288 pp. per issue
6 x 9, illustrated
2014 Impact factor:

Neural Computation

April 2014, Vol. 26, No. 4, Pages 712-738
(doi: 10.1162/NECO_a_00569)
© 2014 Massachusetts Institute of Technology
Dissociable Forms of Repetition Priming: A Computational Model
Article PDF (680.69 KB)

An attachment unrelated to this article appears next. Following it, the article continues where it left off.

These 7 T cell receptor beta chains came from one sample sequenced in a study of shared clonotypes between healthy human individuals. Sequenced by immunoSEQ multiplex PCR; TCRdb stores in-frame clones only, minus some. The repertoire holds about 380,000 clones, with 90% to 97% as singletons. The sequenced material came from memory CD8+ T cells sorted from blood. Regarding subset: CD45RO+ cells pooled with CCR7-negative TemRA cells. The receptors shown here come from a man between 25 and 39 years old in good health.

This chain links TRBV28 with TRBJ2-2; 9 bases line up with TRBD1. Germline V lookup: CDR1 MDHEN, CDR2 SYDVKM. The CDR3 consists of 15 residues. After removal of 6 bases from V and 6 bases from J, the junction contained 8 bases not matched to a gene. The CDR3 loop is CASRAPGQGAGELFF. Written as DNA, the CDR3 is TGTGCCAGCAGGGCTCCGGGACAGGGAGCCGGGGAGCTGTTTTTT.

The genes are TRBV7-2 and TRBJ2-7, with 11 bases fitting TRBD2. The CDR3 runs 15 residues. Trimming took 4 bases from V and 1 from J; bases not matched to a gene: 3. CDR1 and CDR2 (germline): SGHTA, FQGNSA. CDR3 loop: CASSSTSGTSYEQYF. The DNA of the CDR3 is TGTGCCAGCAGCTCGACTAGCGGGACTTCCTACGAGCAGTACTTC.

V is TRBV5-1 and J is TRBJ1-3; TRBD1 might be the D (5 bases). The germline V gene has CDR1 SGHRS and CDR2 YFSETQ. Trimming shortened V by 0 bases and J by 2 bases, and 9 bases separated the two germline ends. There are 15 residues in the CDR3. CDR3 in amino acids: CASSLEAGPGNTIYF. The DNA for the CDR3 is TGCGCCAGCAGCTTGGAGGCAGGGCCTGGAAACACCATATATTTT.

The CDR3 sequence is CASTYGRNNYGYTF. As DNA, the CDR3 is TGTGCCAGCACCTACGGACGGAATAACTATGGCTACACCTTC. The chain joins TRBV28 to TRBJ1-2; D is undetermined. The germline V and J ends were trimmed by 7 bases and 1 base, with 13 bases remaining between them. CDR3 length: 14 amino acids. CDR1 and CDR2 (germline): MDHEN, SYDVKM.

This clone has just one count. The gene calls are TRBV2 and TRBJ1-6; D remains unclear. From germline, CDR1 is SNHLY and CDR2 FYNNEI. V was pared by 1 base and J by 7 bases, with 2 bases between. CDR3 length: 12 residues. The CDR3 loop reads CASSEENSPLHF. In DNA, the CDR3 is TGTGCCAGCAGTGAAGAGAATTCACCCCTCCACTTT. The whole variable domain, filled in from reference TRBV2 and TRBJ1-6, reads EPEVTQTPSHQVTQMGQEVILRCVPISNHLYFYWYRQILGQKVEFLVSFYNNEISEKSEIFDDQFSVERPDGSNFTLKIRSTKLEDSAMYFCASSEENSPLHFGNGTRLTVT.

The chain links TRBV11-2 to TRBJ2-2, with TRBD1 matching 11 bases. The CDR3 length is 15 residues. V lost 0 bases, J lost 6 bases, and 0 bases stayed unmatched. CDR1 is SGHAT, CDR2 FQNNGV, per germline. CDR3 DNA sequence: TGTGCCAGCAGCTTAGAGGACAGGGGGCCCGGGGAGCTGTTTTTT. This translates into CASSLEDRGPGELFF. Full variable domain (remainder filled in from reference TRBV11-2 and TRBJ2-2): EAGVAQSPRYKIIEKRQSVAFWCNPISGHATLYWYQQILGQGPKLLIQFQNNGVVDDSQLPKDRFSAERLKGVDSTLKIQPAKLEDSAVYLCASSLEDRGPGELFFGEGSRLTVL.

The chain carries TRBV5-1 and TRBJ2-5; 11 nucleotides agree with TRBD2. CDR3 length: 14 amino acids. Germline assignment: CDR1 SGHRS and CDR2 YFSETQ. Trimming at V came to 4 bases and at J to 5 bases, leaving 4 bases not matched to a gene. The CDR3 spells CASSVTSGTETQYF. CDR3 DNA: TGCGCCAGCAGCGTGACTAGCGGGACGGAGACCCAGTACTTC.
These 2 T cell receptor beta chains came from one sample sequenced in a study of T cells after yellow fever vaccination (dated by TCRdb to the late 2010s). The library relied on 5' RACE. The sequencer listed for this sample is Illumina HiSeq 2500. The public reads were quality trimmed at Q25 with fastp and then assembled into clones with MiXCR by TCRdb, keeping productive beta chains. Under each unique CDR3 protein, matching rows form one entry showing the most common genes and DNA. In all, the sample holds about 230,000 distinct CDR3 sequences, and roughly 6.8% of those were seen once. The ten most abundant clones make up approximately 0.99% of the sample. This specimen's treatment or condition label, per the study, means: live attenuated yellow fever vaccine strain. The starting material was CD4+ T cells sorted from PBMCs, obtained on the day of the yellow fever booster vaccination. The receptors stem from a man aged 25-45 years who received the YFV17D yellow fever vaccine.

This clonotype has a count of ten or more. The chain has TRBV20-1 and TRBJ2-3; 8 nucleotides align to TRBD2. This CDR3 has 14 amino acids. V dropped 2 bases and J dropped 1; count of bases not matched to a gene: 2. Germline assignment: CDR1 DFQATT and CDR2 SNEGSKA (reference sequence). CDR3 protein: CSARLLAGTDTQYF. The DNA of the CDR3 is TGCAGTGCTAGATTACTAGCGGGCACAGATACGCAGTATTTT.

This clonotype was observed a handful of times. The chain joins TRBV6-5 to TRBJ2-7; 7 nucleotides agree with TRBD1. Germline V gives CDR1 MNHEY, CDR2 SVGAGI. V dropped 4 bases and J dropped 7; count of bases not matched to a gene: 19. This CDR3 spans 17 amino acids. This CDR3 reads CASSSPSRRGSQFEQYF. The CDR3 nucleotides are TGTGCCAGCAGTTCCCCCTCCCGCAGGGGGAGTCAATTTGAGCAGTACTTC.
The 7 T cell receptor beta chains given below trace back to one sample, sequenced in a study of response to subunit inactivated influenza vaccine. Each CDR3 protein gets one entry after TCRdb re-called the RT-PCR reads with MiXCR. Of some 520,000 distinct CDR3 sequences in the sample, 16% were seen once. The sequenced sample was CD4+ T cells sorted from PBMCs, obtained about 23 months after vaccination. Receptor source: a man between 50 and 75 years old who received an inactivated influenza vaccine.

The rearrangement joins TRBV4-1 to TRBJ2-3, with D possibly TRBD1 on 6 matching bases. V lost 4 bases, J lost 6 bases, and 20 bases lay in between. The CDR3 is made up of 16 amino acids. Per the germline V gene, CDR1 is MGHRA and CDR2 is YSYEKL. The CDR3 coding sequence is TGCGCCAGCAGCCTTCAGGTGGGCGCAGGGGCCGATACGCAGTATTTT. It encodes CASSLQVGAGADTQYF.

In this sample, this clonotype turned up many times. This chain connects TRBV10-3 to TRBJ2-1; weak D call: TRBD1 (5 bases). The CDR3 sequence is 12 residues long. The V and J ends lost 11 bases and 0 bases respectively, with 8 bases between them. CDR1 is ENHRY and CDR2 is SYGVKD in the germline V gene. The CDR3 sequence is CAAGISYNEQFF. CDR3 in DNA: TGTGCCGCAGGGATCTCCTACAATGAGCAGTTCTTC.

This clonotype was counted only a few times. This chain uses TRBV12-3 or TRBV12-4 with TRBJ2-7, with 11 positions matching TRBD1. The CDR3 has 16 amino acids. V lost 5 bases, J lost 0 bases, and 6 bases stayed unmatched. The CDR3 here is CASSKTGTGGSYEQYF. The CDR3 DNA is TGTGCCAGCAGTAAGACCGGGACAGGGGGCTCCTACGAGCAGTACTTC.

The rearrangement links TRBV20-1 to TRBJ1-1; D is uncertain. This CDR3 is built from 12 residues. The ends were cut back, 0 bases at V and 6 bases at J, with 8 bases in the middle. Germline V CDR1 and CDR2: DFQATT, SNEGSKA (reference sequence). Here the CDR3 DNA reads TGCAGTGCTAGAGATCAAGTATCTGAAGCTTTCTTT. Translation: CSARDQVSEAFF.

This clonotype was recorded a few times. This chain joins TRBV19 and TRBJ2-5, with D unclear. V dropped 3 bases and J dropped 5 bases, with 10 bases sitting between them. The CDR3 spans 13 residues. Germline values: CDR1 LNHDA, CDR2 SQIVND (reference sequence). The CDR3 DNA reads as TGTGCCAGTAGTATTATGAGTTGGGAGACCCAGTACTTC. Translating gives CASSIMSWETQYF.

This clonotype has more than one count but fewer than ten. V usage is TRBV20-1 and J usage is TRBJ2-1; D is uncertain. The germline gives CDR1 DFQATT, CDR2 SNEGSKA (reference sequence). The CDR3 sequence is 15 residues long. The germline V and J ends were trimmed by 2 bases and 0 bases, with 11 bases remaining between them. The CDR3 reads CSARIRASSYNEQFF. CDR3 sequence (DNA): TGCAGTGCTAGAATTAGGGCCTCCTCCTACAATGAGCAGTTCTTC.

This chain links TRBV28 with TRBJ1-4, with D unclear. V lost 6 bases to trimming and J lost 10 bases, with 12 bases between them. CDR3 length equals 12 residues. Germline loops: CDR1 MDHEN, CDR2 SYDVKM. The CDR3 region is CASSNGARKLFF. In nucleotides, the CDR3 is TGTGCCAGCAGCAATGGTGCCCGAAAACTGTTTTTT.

Nondeclarative memory and novelty processing in the brain is an actively studied field of neuroscience, and reducing neural activity with repetition of a stimulus (repetition suppression) is a commonly observed phenomenon. Recent findings of an opposite trend—specifically, rising activity for unfamiliar stimuli—question the generality of repetition suppression and stir debate over the underlying neural mechanisms. This letter introduces a theory and computational model that extend existing theories and suggests that both trends are, in principle, the rising and falling parts of an inverted U-shaped dependence of activity with respect to stimulus novelty that may naturally emerge in a neural network with Hebbian learning and lateral inhibition. We further demonstrate that the proposed model is sufficient for the simulation of dissociable forms of repetition priming using real-world stimuli. The results of our simulation also suggest that the novelty of stimuli used in neuroscientific research must be assessed in a particularly cautious way. The potential importance of the inverted-U in stimulus processing and its relationship to the acquisition of knowledge and competencies in humans is also discussed.